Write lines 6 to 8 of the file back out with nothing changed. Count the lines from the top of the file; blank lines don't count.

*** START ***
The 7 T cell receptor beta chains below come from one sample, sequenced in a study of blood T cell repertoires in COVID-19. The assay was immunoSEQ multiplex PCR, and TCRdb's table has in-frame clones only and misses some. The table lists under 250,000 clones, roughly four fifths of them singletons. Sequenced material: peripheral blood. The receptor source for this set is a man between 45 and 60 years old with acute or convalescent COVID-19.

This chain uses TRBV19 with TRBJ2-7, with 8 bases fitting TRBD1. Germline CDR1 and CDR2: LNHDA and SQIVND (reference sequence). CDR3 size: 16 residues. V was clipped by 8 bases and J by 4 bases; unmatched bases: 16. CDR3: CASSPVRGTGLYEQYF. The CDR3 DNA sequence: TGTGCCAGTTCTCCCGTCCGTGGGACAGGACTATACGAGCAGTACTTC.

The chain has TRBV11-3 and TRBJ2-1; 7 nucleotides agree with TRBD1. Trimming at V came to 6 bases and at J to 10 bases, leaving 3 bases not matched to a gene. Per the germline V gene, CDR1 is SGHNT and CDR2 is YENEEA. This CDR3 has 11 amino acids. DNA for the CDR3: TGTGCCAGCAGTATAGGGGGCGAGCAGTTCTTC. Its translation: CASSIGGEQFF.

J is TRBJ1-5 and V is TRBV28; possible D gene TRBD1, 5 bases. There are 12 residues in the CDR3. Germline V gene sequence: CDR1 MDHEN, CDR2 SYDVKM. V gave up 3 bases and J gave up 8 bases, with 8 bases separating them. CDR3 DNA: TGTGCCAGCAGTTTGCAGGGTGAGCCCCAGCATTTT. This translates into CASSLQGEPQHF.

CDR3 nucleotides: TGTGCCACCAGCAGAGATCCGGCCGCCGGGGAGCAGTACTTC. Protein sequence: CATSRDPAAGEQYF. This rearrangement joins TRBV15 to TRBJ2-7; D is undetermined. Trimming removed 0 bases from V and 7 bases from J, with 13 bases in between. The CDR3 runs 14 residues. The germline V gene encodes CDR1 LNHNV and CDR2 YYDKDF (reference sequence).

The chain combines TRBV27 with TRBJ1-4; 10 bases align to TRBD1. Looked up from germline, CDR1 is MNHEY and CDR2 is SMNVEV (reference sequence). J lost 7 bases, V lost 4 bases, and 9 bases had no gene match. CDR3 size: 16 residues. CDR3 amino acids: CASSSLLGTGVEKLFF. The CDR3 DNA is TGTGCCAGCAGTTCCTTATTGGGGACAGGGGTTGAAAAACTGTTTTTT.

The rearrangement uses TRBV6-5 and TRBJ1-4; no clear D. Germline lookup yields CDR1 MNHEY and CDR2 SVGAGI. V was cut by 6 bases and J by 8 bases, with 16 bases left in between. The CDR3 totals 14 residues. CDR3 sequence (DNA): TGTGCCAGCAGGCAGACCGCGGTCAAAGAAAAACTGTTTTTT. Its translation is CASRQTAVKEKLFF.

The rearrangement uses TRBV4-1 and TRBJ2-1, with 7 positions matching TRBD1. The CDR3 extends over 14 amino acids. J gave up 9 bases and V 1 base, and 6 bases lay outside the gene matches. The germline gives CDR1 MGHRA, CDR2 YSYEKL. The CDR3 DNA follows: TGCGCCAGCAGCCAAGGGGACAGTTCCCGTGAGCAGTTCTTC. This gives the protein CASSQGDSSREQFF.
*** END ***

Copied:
The chain combines TRBV27 with TRBJ1-4; 10 bases align to TRBD1. Looked up from germline, CDR1 is MNHEY and CDR2 is SMNVEV (reference sequence). J lost 7 bases, V lost 4 bases, and 9 bases had no gene match. CDR3 size: 16 residues. CDR3 amino acids: CASSSLLGTGVEKLFF. The CDR3 DNA is TGTGCCAGCAGTTCCTTATTGGGGACAGGGGTTGAAAAACTGTTTTTT.

The rearrangement uses TRBV6-5 and TRBJ1-4; no clear D. Germline lookup yields CDR1 MNHEY and CDR2 SVGAGI. V was cut by 6 bases and J by 8 bases, with 16 bases left in between. The CDR3 totals 14 residues. CDR3 sequence (DNA): TGTGCCAGCAGGCAGACCGCGGTCAAAGAAAAACTGTTTTTT. Its translation is CASRQTAVKEKLFF.

The rearrangement uses TRBV4-1 and TRBJ2-1, with 7 positions matching TRBD1. The CDR3 extends over 14 amino acids. J gave up 9 bases and V 1 base, and 6 bases lay outside the gene matches. The germline gives CDR1 MGHRA, CDR2 YSYEKL. The CDR3 DNA follows: TGCGCCAGCAGCCAAGGGGACAGTTCCCGTGAGCAGTTCTTC. This gives the protein CASSQGDSSREQFF.